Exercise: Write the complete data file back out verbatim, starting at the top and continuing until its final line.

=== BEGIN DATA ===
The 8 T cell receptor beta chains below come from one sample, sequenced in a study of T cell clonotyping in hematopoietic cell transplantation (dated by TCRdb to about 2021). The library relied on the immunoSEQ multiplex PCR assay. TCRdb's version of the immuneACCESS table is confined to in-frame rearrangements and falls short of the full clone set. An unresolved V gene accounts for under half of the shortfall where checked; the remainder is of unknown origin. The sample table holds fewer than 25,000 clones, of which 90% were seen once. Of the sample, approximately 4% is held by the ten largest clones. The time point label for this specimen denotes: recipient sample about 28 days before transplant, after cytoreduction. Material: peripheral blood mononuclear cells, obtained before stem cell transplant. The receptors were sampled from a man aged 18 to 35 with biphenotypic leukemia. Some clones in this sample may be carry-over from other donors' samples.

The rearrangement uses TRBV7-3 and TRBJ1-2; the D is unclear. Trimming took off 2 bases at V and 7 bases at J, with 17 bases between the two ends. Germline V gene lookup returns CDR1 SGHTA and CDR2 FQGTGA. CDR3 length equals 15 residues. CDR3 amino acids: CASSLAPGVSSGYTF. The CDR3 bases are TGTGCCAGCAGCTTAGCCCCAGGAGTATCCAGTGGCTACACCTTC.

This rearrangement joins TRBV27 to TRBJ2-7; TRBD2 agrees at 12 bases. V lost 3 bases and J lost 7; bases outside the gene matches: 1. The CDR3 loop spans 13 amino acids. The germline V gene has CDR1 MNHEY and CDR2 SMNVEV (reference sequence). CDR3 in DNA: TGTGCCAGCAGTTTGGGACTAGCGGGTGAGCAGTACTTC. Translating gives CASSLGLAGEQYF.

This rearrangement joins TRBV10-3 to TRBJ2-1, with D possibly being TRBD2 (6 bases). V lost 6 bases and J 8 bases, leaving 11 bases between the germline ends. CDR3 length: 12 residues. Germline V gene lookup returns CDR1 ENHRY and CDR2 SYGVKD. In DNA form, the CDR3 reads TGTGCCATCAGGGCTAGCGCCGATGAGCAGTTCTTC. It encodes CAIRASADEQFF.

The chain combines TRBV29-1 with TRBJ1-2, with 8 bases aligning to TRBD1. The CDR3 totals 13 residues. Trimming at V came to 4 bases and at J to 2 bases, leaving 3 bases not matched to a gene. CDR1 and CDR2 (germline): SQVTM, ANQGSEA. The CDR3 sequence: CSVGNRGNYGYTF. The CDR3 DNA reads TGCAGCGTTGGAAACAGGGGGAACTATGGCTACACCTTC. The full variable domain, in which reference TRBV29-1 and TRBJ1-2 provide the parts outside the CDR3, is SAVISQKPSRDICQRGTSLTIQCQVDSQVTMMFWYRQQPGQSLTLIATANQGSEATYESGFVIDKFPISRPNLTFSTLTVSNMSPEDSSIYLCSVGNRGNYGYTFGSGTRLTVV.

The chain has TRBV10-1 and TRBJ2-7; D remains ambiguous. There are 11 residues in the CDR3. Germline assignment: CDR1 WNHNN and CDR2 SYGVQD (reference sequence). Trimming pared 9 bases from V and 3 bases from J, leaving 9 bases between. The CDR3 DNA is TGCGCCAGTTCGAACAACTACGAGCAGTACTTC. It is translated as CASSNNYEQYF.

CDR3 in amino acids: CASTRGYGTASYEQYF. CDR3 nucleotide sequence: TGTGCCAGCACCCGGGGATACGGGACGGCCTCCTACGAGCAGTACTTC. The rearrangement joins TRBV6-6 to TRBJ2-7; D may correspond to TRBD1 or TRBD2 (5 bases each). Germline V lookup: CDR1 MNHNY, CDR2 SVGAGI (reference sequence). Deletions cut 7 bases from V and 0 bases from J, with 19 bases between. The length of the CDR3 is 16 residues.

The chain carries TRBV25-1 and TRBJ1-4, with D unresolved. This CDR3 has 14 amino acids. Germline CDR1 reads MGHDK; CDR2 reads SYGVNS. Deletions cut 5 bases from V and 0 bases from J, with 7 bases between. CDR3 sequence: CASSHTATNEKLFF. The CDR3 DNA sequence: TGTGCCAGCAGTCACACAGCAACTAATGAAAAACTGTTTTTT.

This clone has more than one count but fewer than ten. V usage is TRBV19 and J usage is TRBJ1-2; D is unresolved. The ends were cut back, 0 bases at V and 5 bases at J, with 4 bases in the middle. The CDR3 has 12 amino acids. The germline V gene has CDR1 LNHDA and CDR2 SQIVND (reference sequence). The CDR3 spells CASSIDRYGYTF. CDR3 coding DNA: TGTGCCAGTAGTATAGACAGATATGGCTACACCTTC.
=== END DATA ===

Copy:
The 8 T cell receptor beta chains below come from one sample, sequenced in a study of T cell clonotyping in hematopoietic cell transplantation (dated by TCRdb to about 2021). The library relied on the immunoSEQ multiplex PCR assay. TCRdb's version of the immuneACCESS table is confined to in-frame rearrangements and falls short of the full clone set. An unresolved V gene accounts for under half of the shortfall where checked; the remainder is of unknown origin. The sample table holds fewer than 25,000 clones, of which 90% were seen once. Of the sample, approximately 4% is held by the ten largest clones. The time point label for this specimen denotes: recipient sample about 28 days before transplant, after cytoreduction. Material: peripheral blood mononuclear cells, obtained before stem cell transplant. The receptors were sampled from a man aged 18 to 35 with biphenotypic leukemia. Some clones in this sample may be carry-over from other donors' samples.

The rearrangement uses TRBV7-3 and TRBJ1-2; the D is unclear. Trimming took off 2 bases at V and 7 bases at J, with 17 bases between the two ends. Germline V gene lookup returns CDR1 SGHTA and CDR2 FQGTGA. CDR3 length equals 15 residues. CDR3 amino acids: CASSLAPGVSSGYTF. The CDR3 bases are TGTGCCAGCAGCTTAGCCCCAGGAGTATCCAGTGGCTACACCTTC.

This rearrangement joins TRBV27 to TRBJ2-7; TRBD2 agrees at 12 bases. V lost 3 bases and J lost 7; bases outside the gene matches: 1. The CDR3 loop spans 13 amino acids. The germline V gene has CDR1 MNHEY and CDR2 SMNVEV (reference sequence). CDR3 in DNA: TGTGCCAGCAGTTTGGGACTAGCGGGTGAGCAGTACTTC. Translating gives CASSLGLAGEQYF.

This rearrangement joins TRBV10-3 to TRBJ2-1, with D possibly being TRBD2 (6 bases). V lost 6 bases and J 8 bases, leaving 11 bases between the germline ends. CDR3 length: 12 residues. Germline V gene lookup returns CDR1 ENHRY and CDR2 SYGVKD. In DNA form, the CDR3 reads TGTGCCATCAGGGCTAGCGCCGATGAGCAGTTCTTC. It encodes CAIRASADEQFF.

The chain combines TRBV29-1 with TRBJ1-2, with 8 bases aligning to TRBD1. The CDR3 totals 13 residues. Trimming at V came to 4 bases and at J to 2 bases, leaving 3 bases not matched to a gene. CDR1 and CDR2 (germline): SQVTM, ANQGSEA. The CDR3 sequence: CSVGNRGNYGYTF. The CDR3 DNA reads TGCAGCGTTGGAAACAGGGGGAACTATGGCTACACCTTC. The full variable domain, in which reference TRBV29-1 and TRBJ1-2 provide the parts outside the CDR3, is SAVISQKPSRDICQRGTSLTIQCQVDSQVTMMFWYRQQPGQSLTLIATANQGSEATYESGFVIDKFPISRPNLTFSTLTVSNMSPEDSSIYLCSVGNRGNYGYTFGSGTRLTVV.

The chain has TRBV10-1 and TRBJ2-7; D remains ambiguous. There are 11 residues in the CDR3. Germline assignment: CDR1 WNHNN and CDR2 SYGVQD (reference sequence). Trimming pared 9 bases from V and 3 bases from J, leaving 9 bases between. The CDR3 DNA is TGCGCCAGTTCGAACAACTACGAGCAGTACTTC. It is translated as CASSNNYEQYF.

CDR3 in amino acids: CASTRGYGTASYEQYF. CDR3 nucleotide sequence: TGTGCCAGCACCCGGGGATACGGGACGGCCTCCTACGAGCAGTACTTC. The rearrangement joins TRBV6-6 to TRBJ2-7; D may correspond to TRBD1 or TRBD2 (5 bases each). Germline V lookup: CDR1 MNHNY, CDR2 SVGAGI (reference sequence). Deletions cut 7 bases from V and 0 bases from J, with 19 bases between. The length of the CDR3 is 16 residues.

The chain carries TRBV25-1 and TRBJ1-4, with D unresolved. This CDR3 has 14 amino acids. Germline CDR1 reads MGHDK; CDR2 reads SYGVNS. Deletions cut 5 bases from V and 0 bases from J, with 7 bases between. CDR3 sequence: CASSHTATNEKLFF. The CDR3 DNA sequence: TGTGCCAGCAGTCACACAGCAACTAATGAAAAACTGTTTTTT.

This clone has more than one count but fewer than ten. V usage is TRBV19 and J usage is TRBJ1-2; D is unresolved. The ends were cut back, 0 bases at V and 5 bases at J, with 4 bases in the middle. The CDR3 has 12 amino acids. The germline V gene has CDR1 LNHDA and CDR2 SQIVND (reference sequence). The CDR3 spells CASSIDRYGYTF. CDR3 coding DNA: TGTGCCAGTAGTATAGACAGATATGGCTACACCTTC.